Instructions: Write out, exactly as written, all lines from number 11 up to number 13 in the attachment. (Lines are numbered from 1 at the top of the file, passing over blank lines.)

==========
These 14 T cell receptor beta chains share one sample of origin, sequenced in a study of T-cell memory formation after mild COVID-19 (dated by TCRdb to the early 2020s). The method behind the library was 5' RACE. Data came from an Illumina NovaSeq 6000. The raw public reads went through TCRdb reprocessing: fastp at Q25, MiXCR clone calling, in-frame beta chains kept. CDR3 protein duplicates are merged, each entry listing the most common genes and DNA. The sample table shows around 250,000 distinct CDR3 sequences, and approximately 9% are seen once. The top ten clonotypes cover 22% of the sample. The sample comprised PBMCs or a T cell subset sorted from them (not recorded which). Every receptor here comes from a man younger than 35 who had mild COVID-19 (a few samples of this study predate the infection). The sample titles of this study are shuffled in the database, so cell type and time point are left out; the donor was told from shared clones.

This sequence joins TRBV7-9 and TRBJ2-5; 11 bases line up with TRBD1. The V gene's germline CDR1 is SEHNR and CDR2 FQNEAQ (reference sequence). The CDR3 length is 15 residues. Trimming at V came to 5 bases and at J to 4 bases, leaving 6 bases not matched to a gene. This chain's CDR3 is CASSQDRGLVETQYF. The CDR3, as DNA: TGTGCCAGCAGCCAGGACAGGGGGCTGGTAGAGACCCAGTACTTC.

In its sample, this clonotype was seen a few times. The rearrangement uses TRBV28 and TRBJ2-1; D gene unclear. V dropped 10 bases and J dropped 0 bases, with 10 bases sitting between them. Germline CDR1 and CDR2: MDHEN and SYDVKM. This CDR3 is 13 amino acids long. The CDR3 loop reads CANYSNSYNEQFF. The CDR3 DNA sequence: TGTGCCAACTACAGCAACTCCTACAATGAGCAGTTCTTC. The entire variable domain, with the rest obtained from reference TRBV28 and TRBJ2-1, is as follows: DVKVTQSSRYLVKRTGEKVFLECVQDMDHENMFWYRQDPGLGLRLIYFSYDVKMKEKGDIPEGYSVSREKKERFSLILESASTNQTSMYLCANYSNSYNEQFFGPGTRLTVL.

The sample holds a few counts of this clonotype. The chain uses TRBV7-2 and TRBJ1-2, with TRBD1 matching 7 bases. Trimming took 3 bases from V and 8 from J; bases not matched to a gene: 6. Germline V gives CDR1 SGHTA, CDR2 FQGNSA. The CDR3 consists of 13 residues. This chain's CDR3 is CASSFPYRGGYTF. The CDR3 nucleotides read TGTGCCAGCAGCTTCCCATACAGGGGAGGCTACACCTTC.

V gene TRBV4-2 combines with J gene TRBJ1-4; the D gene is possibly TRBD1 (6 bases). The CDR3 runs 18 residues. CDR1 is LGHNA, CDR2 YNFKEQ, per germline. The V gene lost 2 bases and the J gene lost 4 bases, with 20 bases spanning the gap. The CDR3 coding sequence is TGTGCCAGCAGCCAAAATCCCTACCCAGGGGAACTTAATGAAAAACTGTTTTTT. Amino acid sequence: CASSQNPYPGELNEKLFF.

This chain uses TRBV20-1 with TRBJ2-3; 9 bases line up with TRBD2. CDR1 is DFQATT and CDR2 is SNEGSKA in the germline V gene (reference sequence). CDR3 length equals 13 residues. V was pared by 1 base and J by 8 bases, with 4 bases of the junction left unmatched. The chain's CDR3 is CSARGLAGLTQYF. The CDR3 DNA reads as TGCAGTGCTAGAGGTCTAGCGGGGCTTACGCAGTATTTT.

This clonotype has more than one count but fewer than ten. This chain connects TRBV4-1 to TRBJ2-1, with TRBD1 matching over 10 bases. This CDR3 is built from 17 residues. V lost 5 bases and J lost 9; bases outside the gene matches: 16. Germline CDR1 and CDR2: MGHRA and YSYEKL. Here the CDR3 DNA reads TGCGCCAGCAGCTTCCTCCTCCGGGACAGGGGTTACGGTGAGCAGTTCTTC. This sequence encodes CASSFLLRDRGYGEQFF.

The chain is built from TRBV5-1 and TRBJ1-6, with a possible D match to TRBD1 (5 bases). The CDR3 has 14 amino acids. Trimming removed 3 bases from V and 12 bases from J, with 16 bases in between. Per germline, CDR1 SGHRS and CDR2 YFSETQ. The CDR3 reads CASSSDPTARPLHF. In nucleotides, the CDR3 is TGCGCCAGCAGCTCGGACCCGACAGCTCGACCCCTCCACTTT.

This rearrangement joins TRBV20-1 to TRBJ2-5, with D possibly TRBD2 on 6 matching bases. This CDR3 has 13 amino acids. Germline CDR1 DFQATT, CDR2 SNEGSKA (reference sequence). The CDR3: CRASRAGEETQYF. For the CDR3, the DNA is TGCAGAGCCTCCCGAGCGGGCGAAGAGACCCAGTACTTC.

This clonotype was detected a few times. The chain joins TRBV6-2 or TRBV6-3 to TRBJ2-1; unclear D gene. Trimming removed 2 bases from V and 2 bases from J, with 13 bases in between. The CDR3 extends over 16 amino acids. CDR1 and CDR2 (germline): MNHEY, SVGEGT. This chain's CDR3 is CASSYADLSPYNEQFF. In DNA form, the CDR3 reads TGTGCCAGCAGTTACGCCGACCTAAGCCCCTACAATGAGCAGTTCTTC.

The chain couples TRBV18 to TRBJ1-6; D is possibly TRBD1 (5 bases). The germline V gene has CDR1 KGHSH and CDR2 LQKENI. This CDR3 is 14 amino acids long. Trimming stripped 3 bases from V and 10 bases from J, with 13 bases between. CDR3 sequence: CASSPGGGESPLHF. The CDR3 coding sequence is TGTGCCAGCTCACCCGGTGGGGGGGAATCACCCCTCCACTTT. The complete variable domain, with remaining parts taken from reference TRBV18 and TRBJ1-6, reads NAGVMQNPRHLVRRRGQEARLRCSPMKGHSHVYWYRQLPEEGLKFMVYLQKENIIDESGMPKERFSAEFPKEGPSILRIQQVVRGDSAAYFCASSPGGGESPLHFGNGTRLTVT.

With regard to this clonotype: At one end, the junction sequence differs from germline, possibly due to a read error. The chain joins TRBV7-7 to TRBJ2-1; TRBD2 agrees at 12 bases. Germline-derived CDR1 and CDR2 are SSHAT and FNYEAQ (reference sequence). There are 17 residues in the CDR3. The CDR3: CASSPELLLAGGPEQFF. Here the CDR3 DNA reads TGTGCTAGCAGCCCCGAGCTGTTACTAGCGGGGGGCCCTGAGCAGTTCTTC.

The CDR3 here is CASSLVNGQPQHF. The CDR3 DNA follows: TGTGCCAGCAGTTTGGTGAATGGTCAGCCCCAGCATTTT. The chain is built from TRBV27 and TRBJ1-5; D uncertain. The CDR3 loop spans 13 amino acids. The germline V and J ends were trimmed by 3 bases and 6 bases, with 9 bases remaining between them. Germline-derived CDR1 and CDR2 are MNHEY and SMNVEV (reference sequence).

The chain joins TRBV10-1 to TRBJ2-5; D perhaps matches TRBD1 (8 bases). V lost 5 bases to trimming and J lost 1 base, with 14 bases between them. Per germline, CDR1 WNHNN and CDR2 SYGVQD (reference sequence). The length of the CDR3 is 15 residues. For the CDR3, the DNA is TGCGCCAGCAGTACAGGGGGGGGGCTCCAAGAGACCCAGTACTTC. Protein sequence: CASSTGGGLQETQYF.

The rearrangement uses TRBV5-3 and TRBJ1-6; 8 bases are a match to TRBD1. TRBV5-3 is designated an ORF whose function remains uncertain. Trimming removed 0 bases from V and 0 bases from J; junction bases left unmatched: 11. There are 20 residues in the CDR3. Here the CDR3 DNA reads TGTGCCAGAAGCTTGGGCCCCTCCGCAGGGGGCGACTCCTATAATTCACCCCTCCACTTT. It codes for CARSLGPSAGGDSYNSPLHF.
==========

The chain couples TRBV18 to TRBJ1-6; D is possibly TRBD1 (5 bases). The germline V gene has CDR1 KGHSH and CDR2 LQKENI. This CDR3 is 14 amino acids long. Trimming stripped 3 bases from V and 10 bases from J, with 13 bases between. CDR3 sequence: CASSPGGGESPLHF. The CDR3 coding sequence is TGTGCCAGCTCACCCGGTGGGGGGGAATCACCCCTCCACTTT. The complete variable domain, with remaining parts taken from reference TRBV18 and TRBJ1-6, reads NAGVMQNPRHLVRRRGQEARLRCSPMKGHSHVYWYRQLPEEGLKFMVYLQKENIIDESGMPKERFSAEFPKEGPSILRIQQVVRGDSAAYFCASSPGGGESPLHFGNGTRLTVT.

With regard to this clonotype: At one end, the junction sequence differs from germline, possibly due to a read error. The chain joins TRBV7-7 to TRBJ2-1; TRBD2 agrees at 12 bases. Germline-derived CDR1 and CDR2 are SSHAT and FNYEAQ (reference sequence). There are 17 residues in the CDR3. The CDR3: CASSPELLLAGGPEQFF. Here the CDR3 DNA reads TGTGCTAGCAGCCCCGAGCTGTTACTAGCGGGGGGCCCTGAGCAGTTCTTC.

The CDR3 here is CASSLVNGQPQHF. The CDR3 DNA follows: TGTGCCAGCAGTTTGGTGAATGGTCAGCCCCAGCATTTT. The chain is built from TRBV27 and TRBJ1-5; D uncertain. The CDR3 loop spans 13 amino acids. The germline V and J ends were trimmed by 3 bases and 6 bases, with 9 bases remaining between them. Germline-derived CDR1 and CDR2 are MNHEY and SMNVEV (reference sequence).